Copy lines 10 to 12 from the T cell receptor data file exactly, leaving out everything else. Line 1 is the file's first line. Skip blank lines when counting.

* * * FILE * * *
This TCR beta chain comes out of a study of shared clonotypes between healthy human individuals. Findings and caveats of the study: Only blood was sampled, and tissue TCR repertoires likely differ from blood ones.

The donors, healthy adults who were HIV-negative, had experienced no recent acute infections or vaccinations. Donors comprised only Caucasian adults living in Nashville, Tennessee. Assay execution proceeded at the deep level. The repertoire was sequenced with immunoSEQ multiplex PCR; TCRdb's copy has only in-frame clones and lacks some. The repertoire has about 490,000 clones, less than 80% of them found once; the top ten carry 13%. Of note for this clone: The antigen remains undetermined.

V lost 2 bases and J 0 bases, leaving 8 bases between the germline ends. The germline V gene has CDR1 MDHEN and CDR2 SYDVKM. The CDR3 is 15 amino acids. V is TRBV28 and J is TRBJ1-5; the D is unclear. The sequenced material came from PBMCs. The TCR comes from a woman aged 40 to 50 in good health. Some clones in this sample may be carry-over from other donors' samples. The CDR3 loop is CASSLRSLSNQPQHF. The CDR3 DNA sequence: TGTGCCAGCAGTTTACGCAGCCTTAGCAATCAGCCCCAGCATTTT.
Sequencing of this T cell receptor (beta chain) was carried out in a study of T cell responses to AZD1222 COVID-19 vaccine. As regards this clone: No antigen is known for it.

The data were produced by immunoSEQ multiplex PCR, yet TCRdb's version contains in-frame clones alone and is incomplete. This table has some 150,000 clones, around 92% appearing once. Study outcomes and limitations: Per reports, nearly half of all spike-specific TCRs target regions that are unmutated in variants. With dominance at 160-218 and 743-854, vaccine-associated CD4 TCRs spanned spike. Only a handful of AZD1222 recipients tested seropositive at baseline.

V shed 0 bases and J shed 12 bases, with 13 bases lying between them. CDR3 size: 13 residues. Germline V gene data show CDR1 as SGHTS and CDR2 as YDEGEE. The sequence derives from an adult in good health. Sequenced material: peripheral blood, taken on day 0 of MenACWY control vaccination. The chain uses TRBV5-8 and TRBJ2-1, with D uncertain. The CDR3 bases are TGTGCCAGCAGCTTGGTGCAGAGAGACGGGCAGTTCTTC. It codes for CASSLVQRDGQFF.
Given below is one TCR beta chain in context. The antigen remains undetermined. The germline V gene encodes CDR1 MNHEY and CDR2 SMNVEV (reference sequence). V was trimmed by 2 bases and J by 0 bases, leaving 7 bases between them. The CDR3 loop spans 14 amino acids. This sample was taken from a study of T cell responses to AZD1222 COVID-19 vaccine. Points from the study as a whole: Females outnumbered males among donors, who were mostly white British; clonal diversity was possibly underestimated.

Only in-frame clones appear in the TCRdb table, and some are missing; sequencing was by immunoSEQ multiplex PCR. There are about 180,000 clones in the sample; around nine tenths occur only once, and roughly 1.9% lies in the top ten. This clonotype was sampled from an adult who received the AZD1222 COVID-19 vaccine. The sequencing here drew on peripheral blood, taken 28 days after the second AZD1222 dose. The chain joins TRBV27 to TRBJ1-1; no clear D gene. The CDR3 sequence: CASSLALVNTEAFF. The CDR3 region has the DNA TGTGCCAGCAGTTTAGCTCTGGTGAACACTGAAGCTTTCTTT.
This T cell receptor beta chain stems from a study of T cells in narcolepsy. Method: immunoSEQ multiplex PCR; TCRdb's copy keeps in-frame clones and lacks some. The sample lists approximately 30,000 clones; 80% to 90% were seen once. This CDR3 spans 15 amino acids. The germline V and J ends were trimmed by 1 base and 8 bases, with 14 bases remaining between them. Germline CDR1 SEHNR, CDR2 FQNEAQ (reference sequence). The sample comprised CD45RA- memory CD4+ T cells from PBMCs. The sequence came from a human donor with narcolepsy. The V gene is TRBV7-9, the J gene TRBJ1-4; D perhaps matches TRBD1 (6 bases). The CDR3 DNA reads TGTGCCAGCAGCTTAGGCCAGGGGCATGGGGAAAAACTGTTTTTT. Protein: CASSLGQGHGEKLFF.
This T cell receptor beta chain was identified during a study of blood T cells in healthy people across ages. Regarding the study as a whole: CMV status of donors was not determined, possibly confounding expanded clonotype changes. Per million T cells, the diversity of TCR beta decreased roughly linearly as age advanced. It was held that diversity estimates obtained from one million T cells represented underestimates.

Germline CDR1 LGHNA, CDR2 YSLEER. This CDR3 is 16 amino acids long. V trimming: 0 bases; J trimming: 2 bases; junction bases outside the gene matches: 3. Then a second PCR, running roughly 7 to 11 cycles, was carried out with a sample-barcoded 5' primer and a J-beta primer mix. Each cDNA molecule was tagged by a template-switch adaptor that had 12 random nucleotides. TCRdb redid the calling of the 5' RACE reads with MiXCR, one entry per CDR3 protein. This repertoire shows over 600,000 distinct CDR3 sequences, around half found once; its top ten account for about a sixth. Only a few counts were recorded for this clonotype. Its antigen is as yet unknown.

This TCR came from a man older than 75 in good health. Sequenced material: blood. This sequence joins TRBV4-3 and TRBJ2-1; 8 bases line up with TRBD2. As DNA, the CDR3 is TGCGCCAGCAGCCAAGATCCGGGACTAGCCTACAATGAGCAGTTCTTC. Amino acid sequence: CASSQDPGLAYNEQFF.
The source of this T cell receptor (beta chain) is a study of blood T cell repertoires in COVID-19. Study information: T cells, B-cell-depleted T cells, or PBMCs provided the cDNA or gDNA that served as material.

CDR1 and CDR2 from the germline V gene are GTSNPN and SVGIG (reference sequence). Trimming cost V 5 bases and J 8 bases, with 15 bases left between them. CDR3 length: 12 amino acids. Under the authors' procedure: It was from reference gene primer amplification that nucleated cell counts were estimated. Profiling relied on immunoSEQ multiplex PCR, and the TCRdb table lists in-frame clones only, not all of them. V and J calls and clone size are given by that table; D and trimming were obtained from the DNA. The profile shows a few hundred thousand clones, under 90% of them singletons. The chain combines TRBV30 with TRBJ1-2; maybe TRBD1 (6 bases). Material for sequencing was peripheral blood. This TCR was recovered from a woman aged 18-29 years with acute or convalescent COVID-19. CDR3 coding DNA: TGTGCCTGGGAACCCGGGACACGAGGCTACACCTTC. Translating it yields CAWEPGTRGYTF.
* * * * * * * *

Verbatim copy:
This T cell receptor beta chain was identified during a study of blood T cells in healthy people across ages. Regarding the study as a whole: CMV status of donors was not determined, possibly confounding expanded clonotype changes. Per million T cells, the diversity of TCR beta decreased roughly linearly as age advanced. It was held that diversity estimates obtained from one million T cells represented underestimates.

Germline CDR1 LGHNA, CDR2 YSLEER. This CDR3 is 16 amino acids long. V trimming: 0 bases; J trimming: 2 bases; junction bases outside the gene matches: 3. Then a second PCR, running roughly 7 to 11 cycles, was carried out with a sample-barcoded 5' primer and a J-beta primer mix. Each cDNA molecule was tagged by a template-switch adaptor that had 12 random nucleotides. TCRdb redid the calling of the 5' RACE reads with MiXCR, one entry per CDR3 protein. This repertoire shows over 600,000 distinct CDR3 sequences, around half found once; its top ten account for about a sixth. Only a few counts were recorded for this clonotype. Its antigen is as yet unknown.

This TCR came from a man older than 75 in good health. Sequenced material: blood. This sequence joins TRBV4-3 and TRBJ2-1; 8 bases line up with TRBD2. As DNA, the CDR3 is TGCGCCAGCAGCCAAGATCCGGGACTAGCCTACAATGAGCAGTTCTTC. Amino acid sequence: CASSQDPGLAYNEQFF.